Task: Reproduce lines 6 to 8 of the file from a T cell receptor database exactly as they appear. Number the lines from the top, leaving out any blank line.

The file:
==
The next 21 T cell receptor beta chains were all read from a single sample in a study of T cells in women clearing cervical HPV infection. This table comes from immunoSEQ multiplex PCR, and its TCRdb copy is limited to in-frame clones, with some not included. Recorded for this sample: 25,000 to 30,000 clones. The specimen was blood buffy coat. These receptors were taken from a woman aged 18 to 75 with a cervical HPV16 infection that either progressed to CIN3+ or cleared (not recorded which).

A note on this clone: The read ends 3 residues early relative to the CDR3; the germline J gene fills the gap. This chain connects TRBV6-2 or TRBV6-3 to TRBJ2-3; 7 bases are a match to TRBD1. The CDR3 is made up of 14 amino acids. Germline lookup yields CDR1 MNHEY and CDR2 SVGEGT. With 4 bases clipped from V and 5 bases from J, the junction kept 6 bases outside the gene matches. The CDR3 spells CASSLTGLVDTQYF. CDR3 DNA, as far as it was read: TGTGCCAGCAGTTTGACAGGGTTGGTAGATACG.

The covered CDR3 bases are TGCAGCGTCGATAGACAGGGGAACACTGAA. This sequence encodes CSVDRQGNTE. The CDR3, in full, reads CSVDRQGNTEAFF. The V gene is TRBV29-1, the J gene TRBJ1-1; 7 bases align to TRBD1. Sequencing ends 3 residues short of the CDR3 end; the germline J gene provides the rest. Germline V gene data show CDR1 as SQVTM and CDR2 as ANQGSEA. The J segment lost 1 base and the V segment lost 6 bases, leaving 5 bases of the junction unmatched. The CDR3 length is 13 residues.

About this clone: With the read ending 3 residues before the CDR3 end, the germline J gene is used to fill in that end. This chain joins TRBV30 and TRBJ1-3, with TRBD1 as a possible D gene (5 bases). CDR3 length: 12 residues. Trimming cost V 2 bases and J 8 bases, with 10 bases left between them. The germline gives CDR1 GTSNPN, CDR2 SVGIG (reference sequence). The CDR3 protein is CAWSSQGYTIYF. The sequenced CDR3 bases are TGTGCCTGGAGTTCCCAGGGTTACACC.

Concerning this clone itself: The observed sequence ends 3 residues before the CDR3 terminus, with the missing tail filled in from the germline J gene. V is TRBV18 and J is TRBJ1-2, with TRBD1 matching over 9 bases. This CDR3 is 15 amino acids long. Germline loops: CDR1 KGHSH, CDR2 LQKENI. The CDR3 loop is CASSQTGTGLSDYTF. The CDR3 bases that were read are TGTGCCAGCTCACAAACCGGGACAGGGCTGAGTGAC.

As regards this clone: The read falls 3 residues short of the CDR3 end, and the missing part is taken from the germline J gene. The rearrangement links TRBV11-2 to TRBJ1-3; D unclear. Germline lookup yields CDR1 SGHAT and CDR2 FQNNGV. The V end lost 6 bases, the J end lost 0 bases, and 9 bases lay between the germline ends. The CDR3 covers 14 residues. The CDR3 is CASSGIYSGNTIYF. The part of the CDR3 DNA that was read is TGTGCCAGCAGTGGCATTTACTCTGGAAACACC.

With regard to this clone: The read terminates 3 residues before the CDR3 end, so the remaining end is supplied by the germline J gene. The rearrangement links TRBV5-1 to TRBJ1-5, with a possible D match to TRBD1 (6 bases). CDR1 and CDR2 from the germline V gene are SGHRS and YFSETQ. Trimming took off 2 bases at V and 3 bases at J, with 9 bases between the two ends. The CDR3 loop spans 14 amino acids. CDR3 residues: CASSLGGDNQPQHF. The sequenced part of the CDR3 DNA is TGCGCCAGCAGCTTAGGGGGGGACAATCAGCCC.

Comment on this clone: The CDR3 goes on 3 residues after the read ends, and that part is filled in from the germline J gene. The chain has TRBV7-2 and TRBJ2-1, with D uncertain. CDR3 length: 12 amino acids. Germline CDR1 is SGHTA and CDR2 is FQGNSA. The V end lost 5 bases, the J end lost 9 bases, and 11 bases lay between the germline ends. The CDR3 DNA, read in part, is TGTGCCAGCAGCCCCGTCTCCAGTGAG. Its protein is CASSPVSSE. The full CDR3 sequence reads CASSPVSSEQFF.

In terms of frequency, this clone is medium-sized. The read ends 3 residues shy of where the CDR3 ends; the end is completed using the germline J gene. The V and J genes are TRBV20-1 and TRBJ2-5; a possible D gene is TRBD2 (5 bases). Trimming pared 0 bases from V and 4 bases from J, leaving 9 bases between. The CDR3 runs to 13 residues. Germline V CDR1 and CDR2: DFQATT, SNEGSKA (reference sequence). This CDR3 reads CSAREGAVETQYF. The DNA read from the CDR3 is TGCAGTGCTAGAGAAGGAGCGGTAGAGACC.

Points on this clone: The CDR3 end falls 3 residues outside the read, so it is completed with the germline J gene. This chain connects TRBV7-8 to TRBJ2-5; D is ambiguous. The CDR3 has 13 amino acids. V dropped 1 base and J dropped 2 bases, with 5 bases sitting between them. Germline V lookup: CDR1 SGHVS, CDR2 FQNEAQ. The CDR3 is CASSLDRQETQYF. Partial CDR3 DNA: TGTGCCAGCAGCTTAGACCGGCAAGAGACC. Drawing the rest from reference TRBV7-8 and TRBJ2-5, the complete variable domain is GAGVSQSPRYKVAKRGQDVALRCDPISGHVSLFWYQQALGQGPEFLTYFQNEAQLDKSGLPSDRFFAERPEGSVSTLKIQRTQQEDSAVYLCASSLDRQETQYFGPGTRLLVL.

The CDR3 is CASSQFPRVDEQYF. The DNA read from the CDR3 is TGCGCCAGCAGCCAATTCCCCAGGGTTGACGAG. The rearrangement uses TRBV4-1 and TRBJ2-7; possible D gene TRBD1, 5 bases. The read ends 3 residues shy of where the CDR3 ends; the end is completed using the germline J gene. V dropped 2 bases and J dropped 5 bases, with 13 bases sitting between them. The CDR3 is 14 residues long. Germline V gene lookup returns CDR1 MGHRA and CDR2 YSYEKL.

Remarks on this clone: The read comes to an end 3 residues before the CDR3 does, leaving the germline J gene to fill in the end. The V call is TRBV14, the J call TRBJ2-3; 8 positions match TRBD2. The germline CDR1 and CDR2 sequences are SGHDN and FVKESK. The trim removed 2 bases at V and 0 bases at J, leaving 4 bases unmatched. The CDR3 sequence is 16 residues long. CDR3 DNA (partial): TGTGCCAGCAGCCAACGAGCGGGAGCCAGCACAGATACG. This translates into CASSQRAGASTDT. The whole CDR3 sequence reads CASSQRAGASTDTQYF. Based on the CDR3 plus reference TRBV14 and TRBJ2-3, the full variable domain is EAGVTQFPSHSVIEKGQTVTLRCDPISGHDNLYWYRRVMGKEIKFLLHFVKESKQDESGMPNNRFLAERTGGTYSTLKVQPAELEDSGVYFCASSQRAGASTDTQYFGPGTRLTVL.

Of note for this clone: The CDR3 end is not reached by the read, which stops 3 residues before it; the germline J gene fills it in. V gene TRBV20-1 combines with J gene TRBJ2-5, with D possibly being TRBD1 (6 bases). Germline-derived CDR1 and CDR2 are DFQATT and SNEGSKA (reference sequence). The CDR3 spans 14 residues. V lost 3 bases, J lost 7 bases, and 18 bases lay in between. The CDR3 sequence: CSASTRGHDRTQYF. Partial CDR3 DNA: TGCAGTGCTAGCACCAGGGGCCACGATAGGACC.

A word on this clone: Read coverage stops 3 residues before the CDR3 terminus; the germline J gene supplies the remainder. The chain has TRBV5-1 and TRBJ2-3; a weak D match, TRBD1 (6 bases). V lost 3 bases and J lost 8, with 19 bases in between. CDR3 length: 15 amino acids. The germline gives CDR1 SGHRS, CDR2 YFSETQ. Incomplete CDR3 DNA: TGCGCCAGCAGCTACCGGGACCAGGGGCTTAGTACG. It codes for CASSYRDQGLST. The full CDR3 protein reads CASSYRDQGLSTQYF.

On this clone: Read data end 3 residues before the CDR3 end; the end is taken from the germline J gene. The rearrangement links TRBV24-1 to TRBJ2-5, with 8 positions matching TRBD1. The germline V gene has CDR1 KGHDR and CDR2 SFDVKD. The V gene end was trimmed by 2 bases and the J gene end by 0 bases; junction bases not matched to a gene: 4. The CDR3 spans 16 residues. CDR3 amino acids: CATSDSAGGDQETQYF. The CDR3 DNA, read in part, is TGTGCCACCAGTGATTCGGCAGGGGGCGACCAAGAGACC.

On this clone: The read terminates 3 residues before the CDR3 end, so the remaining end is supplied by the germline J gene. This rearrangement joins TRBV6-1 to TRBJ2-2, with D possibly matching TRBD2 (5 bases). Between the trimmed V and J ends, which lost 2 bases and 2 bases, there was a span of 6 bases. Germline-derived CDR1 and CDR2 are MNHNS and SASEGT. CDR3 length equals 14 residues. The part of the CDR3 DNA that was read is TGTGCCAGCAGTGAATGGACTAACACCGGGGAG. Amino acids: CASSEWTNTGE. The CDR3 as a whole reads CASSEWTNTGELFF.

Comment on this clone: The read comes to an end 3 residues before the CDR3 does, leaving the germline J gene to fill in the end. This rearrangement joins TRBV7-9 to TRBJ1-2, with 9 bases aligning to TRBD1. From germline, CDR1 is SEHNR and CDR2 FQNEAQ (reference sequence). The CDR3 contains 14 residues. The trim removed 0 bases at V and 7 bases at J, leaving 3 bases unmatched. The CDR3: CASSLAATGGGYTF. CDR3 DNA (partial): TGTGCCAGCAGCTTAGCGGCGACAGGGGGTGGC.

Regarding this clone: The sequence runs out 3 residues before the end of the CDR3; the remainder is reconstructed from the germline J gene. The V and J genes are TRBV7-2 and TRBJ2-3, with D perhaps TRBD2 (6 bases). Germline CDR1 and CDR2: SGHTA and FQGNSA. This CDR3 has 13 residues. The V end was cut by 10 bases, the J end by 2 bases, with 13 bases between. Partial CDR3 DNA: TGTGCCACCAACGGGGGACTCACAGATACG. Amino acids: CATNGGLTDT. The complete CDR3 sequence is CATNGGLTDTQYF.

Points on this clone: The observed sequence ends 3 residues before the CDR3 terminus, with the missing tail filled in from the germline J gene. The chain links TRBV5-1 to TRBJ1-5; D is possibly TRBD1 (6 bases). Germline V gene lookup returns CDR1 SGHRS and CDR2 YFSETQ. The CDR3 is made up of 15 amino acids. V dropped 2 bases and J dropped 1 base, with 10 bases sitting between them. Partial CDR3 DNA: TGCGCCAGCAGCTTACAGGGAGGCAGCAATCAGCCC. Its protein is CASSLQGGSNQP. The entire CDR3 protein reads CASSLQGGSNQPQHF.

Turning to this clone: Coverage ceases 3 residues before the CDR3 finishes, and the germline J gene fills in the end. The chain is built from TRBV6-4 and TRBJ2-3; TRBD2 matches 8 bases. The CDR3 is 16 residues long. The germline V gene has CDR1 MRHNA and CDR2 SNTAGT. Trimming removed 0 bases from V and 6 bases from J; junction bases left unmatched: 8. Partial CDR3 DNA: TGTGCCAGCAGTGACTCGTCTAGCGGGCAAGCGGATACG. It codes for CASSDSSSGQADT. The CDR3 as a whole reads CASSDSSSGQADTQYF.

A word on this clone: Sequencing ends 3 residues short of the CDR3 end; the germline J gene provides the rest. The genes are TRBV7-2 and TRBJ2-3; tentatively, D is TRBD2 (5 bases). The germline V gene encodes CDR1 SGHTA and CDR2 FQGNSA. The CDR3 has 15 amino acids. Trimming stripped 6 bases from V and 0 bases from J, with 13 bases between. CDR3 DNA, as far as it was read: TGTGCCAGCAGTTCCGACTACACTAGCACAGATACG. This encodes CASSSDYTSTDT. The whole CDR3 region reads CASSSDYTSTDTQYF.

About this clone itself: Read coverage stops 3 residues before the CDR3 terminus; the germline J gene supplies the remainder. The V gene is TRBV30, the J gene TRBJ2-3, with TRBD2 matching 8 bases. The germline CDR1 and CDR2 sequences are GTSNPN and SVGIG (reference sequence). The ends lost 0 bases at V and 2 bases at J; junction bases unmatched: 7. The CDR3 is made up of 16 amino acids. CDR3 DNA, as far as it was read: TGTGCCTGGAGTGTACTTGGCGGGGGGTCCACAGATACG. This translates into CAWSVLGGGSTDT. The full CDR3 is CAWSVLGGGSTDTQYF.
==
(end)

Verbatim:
As regards this clone: The read falls 3 residues short of the CDR3 end, and the missing part is taken from the germline J gene. The rearrangement links TRBV11-2 to TRBJ1-3; D unclear. Germline lookup yields CDR1 SGHAT and CDR2 FQNNGV. The V end lost 6 bases, the J end lost 0 bases, and 9 bases lay between the germline ends. The CDR3 covers 14 residues. The CDR3 is CASSGIYSGNTIYF. The part of the CDR3 DNA that was read is TGTGCCAGCAGTGGCATTTACTCTGGAAACACC.

With regard to this clone: The read terminates 3 residues before the CDR3 end, so the remaining end is supplied by the germline J gene. The rearrangement links TRBV5-1 to TRBJ1-5, with a possible D match to TRBD1 (6 bases). CDR1 and CDR2 from the germline V gene are SGHRS and YFSETQ. Trimming took off 2 bases at V and 3 bases at J, with 9 bases between the two ends. The CDR3 loop spans 14 amino acids. CDR3 residues: CASSLGGDNQPQHF. The sequenced part of the CDR3 DNA is TGCGCCAGCAGCTTAGGGGGGGACAATCAGCCC.

Comment on this clone: The CDR3 goes on 3 residues after the read ends, and that part is filled in from the germline J gene. The chain has TRBV7-2 and TRBJ2-1, with D uncertain. CDR3 length: 12 amino acids. Germline CDR1 is SGHTA and CDR2 is FQGNSA. The V end lost 5 bases, the J end lost 9 bases, and 11 bases lay between the germline ends. The CDR3 DNA, read in part, is TGTGCCAGCAGCCCCGTCTCCAGTGAG. Its protein is CASSPVSSE. The full CDR3 sequence reads CASSPVSSEQFF.